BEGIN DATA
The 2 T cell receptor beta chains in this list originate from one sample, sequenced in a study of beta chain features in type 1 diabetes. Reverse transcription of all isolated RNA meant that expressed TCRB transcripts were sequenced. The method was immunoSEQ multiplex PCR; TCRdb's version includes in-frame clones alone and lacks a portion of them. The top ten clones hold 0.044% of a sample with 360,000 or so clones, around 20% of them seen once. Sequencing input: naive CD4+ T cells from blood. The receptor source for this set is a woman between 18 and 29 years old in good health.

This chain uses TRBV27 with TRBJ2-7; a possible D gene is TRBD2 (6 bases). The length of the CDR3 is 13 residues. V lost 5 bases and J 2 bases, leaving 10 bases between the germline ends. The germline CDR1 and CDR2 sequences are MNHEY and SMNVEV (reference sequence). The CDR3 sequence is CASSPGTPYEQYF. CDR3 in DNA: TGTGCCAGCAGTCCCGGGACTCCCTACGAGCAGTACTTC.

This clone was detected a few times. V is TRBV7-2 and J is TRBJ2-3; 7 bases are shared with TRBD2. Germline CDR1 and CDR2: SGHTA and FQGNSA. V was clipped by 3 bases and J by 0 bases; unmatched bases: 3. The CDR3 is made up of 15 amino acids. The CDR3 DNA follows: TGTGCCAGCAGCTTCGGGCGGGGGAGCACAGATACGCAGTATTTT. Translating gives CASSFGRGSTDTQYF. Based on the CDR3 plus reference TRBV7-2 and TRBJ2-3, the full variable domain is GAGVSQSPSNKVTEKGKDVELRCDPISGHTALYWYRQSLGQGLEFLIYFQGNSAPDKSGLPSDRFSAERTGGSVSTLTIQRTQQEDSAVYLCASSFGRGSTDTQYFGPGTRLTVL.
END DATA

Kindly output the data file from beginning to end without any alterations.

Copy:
The 2 T cell receptor beta chains in this list originate from one sample, sequenced in a study of beta chain features in type 1 diabetes. Reverse transcription of all isolated RNA meant that expressed TCRB transcripts were sequenced. The method was immunoSEQ multiplex PCR; TCRdb's version includes in-frame clones alone and lacks a portion of them. The top ten clones hold 0.044% of a sample with 360,000 or so clones, around 20% of them seen once. Sequencing input: naive CD4+ T cells from blood. The receptor source for this set is a woman between 18 and 29 years old in good health.

This chain uses TRBV27 with TRBJ2-7; a possible D gene is TRBD2 (6 bases). The length of the CDR3 is 13 residues. V lost 5 bases and J 2 bases, leaving 10 bases between the germline ends. The germline CDR1 and CDR2 sequences are MNHEY and SMNVEV (reference sequence). The CDR3 sequence is CASSPGTPYEQYF. CDR3 in DNA: TGTGCCAGCAGTCCCGGGACTCCCTACGAGCAGTACTTC.

This clone was detected a few times. V is TRBV7-2 and J is TRBJ2-3; 7 bases are shared with TRBD2. Germline CDR1 and CDR2: SGHTA and FQGNSA. V was clipped by 3 bases and J by 0 bases; unmatched bases: 3. The CDR3 is made up of 15 amino acids. The CDR3 DNA follows: TGTGCCAGCAGCTTCGGGCGGGGGAGCACAGATACGCAGTATTTT. Translating gives CASSFGRGSTDTQYF. Based on the CDR3 plus reference TRBV7-2 and TRBJ2-3, the full variable domain is GAGVSQSPSNKVTEKGKDVELRCDPISGHTALYWYRQSLGQGLEFLIYFQGNSAPDKSGLPSDRFSAERTGGSVSTLTIQRTQQEDSAVYLCASSFGRGSTDTQYFGPGTRLTVL.